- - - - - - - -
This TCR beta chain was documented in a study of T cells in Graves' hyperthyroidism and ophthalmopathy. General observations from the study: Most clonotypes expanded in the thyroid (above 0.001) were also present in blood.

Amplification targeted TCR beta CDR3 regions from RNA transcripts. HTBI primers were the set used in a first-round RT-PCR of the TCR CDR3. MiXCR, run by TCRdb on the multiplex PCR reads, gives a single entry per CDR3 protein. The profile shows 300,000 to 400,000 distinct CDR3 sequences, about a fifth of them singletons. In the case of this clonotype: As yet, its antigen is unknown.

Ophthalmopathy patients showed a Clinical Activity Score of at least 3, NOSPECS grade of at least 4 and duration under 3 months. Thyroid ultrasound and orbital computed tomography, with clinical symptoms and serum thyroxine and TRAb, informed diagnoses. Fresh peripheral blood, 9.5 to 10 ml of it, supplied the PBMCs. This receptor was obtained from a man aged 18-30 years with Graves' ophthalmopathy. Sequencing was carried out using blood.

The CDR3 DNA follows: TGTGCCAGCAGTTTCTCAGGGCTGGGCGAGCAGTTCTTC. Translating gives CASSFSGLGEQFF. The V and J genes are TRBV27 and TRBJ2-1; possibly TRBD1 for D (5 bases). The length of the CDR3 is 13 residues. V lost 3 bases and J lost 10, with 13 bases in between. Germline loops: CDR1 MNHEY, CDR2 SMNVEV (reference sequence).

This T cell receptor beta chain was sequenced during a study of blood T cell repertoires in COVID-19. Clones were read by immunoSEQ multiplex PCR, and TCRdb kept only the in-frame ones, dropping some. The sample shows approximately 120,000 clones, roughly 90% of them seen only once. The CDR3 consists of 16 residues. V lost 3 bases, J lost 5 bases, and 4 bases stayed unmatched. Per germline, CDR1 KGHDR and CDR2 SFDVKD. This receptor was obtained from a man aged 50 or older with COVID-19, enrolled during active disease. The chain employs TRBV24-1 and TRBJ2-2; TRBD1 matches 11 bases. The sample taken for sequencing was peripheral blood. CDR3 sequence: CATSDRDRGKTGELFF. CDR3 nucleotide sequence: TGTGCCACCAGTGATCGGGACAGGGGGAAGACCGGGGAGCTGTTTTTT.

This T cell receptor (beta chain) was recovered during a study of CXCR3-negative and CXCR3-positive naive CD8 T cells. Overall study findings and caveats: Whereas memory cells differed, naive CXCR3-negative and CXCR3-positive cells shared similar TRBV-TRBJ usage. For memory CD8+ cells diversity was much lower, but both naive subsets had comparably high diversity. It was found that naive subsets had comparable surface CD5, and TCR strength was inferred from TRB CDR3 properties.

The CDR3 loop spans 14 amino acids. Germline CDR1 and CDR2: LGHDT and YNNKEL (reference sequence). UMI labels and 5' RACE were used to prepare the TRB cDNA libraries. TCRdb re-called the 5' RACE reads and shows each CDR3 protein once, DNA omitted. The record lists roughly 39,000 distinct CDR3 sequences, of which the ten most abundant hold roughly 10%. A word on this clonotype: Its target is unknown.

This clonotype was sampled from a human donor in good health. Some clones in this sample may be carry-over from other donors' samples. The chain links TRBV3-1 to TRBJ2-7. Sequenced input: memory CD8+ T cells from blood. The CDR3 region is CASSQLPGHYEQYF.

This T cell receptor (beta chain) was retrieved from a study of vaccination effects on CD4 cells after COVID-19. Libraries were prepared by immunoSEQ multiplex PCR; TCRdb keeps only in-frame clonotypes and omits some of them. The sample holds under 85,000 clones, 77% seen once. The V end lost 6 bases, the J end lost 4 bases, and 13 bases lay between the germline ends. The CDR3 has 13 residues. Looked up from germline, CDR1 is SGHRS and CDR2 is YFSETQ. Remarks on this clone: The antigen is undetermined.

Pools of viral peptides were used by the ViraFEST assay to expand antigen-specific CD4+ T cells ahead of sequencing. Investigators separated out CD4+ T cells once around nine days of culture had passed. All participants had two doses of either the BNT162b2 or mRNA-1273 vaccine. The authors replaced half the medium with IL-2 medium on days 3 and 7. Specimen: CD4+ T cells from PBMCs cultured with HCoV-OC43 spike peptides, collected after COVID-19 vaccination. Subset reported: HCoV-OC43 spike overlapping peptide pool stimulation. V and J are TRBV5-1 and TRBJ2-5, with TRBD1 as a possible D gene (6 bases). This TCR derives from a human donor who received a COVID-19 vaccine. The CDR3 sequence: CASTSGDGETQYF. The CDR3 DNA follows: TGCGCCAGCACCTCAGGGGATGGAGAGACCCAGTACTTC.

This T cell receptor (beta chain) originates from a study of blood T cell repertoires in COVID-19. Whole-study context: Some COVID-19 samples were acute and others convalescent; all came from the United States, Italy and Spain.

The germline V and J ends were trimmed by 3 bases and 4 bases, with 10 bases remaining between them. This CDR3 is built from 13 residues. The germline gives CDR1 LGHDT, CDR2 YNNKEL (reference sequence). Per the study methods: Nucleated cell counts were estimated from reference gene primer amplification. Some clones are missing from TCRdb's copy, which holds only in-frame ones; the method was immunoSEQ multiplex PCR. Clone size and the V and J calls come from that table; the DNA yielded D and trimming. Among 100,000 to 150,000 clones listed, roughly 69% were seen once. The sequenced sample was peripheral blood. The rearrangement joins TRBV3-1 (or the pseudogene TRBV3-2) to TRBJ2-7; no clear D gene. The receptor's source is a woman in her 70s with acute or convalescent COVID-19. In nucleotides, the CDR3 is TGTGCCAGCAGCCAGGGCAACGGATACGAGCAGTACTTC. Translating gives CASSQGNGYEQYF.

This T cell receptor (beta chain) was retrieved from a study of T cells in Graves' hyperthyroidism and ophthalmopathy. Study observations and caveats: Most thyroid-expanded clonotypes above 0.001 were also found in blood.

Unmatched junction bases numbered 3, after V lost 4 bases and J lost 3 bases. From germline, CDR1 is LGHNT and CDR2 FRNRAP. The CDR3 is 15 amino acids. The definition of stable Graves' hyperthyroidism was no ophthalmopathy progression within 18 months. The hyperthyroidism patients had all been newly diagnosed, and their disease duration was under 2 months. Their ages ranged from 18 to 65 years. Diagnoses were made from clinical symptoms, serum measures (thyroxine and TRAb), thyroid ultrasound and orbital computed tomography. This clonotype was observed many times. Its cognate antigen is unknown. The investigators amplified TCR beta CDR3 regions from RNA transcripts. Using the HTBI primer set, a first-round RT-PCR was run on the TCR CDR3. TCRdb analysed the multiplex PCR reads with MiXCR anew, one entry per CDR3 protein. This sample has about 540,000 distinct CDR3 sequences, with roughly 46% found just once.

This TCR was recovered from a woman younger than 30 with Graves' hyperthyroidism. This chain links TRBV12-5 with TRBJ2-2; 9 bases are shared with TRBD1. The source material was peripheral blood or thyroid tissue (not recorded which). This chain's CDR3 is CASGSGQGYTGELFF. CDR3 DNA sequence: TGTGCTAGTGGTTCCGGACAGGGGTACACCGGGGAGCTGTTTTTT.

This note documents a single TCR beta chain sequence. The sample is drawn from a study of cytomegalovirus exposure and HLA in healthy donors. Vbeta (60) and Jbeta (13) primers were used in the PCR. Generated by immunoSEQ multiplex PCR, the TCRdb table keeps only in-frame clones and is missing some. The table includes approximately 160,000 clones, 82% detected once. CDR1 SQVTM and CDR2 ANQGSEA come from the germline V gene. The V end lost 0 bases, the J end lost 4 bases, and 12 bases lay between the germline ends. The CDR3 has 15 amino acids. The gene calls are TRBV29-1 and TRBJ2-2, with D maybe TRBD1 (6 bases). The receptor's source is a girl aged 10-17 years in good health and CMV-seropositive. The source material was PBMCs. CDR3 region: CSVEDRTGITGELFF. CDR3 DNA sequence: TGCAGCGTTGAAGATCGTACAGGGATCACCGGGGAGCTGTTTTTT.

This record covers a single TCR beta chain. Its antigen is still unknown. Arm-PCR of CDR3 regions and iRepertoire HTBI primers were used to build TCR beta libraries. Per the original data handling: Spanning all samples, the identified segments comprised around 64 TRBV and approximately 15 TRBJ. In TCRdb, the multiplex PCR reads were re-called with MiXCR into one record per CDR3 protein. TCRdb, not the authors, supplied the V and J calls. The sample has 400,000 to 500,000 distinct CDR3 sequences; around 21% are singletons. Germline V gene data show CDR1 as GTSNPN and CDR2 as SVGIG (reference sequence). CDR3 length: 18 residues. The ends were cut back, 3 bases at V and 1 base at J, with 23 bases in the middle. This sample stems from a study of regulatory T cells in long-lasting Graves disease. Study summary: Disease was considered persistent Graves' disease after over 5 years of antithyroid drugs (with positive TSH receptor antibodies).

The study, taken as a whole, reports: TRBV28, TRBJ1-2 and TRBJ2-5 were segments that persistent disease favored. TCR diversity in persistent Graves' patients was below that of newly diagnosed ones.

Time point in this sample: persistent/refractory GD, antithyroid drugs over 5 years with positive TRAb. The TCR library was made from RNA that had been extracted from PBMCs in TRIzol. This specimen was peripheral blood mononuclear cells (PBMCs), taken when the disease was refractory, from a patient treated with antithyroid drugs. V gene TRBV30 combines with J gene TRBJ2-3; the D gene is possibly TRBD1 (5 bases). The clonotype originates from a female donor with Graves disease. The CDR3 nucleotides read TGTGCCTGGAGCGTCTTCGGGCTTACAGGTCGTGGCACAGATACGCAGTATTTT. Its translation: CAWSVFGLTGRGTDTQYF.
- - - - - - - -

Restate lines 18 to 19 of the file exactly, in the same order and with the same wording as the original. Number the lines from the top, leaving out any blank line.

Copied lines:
The study, taken as a whole, reports: TRBV28, TRBJ1-2 and TRBJ2-5 were segments that persistent disease favored. TCR diversity in persistent Graves' patients was below that of newly diagnosed ones.

Time point in this sample: persistent/refractory GD, antithyroid drugs over 5 years with positive TRAb. The TCR library was made from RNA that had been extracted from PBMCs in TRIzol. This specimen was peripheral blood mononuclear cells (PBMCs), taken when the disease was refractory, from a patient treated with antithyroid drugs. V gene TRBV30 combines with J gene TRBJ2-3; the D gene is possibly TRBD1 (5 bases). The clonotype originates from a female donor with Graves disease. The CDR3 nucleotides read TGTGCCTGGAGCGTCTTCGGGCTTACAGGTCGTGGCACAGATACGCAGTATTTT. Its translation: CAWSVFGLTGRGTDTQYF.